While he’s not the world’s most popular player, and despite his success at Gleneagles (in a sea of American failure), there is no guarantee that Love will want him in the team locker room if he can’t earn his spot this week.
Except Reed to come out guns blazing to leave that decision out of his captain’s hands.
Jim Furyk: 35/1
For American fans of a certain age, like me, Furyk has come to personify the failure of the U.S. at the Ryder Cup. His lifetime record of 10-20-4 is abysmal, and we’d like nothing more than to see him off the team.
What a cruel irony for us, then, that he’s red-hot coming into this year’s event, and making it very, very difficult for Love not to pick him. If Furyk has yet another strong finish at the Barclays, he’s almost certainly getting picked.
Bubba Watson: 40/1
It’s almost unthinkable to see Bubba Watson outside the Ryder Cup automatic qualification spots, but there he sits at number 10.
It’s been an odd year for Bubba – he hasn’t missed a single cut, and he won the Northern Trust Open back in February at a course he loves, but since then he’s been almost pedestrian, never finishing higher than 14th and spending most of his time around the 30s and 40s.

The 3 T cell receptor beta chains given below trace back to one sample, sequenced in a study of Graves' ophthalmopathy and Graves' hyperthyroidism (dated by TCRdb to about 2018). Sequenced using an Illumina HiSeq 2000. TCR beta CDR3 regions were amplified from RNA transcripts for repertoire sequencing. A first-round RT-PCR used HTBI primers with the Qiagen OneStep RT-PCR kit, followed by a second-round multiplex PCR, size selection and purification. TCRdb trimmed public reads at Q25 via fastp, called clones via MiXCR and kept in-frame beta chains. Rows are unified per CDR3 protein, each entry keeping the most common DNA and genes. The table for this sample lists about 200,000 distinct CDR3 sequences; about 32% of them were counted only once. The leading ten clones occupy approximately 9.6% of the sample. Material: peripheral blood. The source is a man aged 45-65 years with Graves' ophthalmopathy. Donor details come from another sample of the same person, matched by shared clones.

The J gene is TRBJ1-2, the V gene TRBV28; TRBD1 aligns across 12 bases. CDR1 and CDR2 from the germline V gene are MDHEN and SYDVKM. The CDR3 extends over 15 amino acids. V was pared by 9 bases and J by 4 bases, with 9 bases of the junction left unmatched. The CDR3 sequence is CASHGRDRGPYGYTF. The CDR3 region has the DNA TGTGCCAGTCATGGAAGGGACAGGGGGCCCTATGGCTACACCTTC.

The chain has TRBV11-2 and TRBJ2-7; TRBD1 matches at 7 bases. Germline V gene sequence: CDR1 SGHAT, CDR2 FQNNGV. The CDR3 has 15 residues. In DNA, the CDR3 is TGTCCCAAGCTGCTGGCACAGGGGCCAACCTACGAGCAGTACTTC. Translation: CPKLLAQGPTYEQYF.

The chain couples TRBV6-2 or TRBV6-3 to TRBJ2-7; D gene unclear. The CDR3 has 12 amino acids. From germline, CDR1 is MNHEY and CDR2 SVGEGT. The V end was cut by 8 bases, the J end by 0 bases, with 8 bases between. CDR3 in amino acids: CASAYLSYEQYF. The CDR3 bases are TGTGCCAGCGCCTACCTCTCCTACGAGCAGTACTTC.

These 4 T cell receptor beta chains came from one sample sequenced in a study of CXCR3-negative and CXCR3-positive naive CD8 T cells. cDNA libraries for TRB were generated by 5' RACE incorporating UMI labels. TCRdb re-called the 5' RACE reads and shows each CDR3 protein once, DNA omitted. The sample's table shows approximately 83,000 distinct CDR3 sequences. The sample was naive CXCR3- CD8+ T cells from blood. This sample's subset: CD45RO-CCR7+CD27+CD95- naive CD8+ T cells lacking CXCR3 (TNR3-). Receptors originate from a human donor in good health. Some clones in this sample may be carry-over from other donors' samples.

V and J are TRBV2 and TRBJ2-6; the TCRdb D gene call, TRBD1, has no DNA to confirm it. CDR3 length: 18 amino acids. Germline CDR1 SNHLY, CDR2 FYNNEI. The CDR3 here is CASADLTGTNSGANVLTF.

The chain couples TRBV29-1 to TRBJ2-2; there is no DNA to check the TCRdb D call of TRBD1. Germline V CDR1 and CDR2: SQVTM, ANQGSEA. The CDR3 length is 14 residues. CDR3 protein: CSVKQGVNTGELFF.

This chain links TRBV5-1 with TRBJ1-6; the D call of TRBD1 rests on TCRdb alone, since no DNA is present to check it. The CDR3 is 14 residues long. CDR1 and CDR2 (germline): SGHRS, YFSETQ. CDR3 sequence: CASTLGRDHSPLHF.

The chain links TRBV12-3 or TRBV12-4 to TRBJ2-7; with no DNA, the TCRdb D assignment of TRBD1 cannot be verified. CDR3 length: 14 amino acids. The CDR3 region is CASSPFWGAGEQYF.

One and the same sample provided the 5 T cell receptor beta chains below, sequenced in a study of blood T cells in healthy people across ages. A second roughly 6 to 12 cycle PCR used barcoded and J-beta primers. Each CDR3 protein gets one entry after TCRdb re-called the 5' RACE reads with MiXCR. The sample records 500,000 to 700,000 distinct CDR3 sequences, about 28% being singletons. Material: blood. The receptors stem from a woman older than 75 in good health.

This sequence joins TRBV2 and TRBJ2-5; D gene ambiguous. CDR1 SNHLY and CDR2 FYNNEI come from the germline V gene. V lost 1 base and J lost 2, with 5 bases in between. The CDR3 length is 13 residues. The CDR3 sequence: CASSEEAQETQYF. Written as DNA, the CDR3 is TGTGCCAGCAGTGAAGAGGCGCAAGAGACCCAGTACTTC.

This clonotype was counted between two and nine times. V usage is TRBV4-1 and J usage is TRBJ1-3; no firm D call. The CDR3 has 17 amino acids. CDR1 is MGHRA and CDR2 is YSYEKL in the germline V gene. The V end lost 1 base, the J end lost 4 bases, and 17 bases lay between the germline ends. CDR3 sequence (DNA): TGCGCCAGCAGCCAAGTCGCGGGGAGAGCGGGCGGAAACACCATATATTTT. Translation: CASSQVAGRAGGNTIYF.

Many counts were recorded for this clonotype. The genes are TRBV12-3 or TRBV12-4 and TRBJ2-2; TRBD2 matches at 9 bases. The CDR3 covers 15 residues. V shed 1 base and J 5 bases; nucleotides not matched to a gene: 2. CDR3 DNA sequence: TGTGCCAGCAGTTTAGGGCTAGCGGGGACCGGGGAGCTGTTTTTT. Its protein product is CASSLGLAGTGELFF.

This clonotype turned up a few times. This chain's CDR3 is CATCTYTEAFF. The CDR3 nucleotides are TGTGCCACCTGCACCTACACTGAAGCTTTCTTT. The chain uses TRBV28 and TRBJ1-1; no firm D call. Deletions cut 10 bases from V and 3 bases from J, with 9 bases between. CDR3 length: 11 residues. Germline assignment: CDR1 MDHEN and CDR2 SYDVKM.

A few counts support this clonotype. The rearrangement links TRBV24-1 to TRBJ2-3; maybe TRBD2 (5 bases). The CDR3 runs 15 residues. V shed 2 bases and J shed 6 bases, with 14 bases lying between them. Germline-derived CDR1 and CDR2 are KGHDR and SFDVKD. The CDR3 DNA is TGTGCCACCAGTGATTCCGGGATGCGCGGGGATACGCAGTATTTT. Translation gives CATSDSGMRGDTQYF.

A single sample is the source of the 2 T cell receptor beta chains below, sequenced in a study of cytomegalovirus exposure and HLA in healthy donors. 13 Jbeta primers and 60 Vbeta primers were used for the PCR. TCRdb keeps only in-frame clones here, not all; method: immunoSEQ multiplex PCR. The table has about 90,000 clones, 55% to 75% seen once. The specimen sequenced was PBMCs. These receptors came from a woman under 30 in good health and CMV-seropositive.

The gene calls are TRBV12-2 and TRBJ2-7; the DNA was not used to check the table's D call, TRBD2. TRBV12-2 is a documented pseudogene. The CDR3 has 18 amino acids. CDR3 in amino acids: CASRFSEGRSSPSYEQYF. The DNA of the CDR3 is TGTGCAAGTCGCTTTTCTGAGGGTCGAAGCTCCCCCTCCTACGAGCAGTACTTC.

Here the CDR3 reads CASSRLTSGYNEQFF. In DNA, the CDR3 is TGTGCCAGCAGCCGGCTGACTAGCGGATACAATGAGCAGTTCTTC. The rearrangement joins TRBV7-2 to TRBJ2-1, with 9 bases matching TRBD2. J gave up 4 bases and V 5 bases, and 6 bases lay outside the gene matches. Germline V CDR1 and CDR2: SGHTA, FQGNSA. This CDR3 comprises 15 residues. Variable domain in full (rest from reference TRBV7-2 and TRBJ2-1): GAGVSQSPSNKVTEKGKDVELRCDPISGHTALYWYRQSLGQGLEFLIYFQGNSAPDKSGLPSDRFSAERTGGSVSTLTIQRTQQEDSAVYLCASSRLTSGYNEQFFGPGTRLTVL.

More critically, he just hasn’t done the job in the Majors. His style of game is a nice weapon in the Ryder Cup, particularly in the first two days, but he’s also not the most popular golfer, and he’s going to need to show Love something special this weekend to earn a pick. It’ll be fascinating to see if he comes out with new focus and motivation, or if he’s the same mercurial Bubba we’ve always known.
Shawn Stefani: 300/1
This is a potential blockbuster of a pick. Stefani was on the edge of not making the FedExCup three weeks ago, but three straight solid finishes has put him in the field. In the final round of the Wyndham, Stefani said he was playing under the biggest pressure of his career, and put up an excellent 66 to reach the playoffs. That’s solid psychological and physical momentum, and could be worth a play with Paddy paying the 7 places.